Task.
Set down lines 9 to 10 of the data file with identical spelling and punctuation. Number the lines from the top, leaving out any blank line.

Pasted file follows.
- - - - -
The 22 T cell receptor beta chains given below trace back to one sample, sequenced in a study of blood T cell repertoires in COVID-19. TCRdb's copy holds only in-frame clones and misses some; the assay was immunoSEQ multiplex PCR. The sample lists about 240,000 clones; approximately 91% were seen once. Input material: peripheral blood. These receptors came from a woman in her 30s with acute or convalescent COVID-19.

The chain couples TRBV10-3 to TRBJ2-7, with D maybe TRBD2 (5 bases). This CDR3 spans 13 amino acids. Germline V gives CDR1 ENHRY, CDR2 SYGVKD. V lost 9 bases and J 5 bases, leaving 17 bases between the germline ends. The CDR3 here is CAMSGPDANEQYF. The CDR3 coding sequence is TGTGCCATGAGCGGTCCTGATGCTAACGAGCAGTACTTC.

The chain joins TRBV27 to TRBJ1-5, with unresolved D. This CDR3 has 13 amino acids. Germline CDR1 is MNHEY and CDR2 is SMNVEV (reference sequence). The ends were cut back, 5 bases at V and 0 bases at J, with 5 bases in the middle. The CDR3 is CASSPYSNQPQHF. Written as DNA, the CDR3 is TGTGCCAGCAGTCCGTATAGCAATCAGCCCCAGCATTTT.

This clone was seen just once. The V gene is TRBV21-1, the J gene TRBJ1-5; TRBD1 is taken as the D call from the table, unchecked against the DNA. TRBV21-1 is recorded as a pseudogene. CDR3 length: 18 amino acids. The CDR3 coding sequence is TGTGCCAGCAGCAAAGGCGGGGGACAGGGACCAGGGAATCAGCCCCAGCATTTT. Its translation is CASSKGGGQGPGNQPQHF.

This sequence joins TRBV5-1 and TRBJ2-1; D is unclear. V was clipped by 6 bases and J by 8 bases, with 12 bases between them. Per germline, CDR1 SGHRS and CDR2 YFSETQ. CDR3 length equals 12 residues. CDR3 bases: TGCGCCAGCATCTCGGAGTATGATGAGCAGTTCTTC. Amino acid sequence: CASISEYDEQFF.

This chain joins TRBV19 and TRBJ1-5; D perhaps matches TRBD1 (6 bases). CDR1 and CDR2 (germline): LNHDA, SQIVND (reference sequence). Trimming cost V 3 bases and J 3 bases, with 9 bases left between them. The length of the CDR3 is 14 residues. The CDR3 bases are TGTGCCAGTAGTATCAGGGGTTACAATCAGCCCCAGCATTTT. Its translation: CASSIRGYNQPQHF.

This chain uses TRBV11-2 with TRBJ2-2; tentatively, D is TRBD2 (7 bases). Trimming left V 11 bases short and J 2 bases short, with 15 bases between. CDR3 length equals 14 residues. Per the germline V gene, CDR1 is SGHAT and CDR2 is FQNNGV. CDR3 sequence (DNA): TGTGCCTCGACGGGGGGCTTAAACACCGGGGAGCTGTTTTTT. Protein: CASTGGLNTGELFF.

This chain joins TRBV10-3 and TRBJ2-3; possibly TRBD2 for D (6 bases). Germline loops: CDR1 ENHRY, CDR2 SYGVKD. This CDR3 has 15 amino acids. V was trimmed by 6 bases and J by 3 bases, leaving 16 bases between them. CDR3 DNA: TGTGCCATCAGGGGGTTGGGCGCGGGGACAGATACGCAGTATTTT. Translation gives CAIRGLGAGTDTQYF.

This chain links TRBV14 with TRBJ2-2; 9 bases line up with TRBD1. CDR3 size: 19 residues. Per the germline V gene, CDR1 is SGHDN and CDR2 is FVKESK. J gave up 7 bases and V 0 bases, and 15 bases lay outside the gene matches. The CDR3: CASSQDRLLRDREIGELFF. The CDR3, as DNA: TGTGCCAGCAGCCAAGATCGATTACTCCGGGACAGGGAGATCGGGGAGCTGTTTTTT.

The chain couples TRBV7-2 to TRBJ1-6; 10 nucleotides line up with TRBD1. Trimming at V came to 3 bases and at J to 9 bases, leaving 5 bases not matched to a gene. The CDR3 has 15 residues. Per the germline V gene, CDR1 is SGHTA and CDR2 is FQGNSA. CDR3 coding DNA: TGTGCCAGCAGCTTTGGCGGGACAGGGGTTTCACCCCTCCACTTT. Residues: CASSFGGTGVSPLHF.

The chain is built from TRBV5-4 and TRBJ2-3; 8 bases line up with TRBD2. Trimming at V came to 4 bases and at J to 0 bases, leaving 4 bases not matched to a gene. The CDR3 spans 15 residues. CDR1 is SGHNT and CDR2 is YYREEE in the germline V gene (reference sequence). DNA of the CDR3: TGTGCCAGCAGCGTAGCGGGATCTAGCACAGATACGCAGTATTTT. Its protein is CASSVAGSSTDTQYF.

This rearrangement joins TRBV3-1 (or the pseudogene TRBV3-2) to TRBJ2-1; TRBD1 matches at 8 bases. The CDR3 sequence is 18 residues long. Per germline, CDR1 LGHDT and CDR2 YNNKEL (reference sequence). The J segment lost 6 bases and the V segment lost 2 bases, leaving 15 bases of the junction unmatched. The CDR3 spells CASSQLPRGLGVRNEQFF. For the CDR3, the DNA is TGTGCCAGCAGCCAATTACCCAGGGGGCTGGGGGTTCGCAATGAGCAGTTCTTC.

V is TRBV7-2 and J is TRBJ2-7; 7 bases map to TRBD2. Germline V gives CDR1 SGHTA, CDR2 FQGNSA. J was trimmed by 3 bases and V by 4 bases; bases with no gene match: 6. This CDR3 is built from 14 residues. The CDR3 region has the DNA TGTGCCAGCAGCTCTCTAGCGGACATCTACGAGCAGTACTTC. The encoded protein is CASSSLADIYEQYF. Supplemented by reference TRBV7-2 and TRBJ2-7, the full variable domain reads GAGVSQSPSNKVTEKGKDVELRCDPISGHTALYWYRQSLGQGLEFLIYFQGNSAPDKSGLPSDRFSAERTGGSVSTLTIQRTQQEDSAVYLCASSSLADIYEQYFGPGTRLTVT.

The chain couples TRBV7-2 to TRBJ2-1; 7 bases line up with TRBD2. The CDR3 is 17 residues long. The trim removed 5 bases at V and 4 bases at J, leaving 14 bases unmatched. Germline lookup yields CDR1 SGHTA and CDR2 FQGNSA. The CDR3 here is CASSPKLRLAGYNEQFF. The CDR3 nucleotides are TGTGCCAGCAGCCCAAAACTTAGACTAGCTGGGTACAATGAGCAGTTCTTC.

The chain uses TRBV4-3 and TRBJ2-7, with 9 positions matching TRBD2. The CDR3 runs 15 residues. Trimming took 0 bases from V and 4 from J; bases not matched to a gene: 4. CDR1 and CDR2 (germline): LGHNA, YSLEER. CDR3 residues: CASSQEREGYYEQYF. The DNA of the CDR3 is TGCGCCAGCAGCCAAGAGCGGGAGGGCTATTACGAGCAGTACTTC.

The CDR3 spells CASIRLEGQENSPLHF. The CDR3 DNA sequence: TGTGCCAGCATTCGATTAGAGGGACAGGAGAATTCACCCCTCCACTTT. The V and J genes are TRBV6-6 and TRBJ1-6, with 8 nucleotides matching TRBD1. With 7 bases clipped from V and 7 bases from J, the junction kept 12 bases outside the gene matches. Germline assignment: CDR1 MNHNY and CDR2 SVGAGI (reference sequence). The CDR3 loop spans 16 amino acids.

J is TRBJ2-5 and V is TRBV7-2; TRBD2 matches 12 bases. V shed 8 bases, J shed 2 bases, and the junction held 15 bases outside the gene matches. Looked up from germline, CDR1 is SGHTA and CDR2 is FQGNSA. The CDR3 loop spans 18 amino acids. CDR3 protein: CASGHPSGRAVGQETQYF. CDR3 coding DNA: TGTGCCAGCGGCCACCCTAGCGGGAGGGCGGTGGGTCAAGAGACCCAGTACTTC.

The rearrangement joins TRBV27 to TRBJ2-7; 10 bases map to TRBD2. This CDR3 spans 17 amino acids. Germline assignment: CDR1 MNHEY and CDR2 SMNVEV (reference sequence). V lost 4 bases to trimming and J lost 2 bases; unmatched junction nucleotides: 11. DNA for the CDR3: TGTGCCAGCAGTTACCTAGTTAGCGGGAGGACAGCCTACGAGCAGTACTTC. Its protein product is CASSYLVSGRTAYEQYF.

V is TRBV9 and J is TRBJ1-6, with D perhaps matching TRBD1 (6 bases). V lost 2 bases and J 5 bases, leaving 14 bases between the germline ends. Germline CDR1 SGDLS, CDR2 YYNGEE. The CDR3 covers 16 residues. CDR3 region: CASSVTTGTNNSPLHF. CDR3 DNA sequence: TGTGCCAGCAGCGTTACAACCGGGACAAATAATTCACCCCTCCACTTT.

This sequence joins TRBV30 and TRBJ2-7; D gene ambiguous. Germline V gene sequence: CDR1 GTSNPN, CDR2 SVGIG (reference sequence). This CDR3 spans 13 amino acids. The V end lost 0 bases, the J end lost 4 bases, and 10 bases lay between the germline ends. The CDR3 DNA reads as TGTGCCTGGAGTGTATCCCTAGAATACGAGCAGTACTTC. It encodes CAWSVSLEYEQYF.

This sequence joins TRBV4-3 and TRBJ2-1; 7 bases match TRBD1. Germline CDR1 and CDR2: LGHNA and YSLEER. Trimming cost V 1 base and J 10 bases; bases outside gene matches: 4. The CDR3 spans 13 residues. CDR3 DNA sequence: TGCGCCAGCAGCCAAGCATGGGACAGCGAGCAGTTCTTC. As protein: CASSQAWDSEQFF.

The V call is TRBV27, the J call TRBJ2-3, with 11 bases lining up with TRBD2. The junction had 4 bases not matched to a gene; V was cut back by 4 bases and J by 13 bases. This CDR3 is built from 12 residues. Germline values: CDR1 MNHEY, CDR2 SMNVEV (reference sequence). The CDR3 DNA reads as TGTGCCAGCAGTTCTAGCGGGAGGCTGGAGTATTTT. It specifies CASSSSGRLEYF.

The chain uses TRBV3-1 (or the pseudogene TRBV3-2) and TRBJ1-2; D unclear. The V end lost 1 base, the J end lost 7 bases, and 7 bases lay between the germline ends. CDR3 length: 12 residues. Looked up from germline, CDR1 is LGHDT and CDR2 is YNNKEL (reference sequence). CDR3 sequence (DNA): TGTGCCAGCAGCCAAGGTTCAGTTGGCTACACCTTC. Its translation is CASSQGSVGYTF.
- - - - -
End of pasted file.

This chain links TRBV14 with TRBJ2-2; 9 bases line up with TRBD1. CDR3 size: 19 residues. Per the germline V gene, CDR1 is SGHDN and CDR2 is FVKESK. J gave up 7 bases and V 0 bases, and 15 bases lay outside the gene matches. The CDR3: CASSQDRLLRDREIGELFF. The CDR3, as DNA: TGTGCCAGCAGCCAAGATCGATTACTCCGGGACAGGGAGATCGGGGAGCTGTTTTTT.

The chain couples TRBV7-2 to TRBJ1-6; 10 nucleotides line up with TRBD1. Trimming at V came to 3 bases and at J to 9 bases, leaving 5 bases not matched to a gene. The CDR3 has 15 residues. Per the germline V gene, CDR1 is SGHTA and CDR2 is FQGNSA. CDR3 coding DNA: TGTGCCAGCAGCTTTGGCGGGACAGGGGTTTCACCCCTCCACTTT. Residues: CASSFGGTGVSPLHF.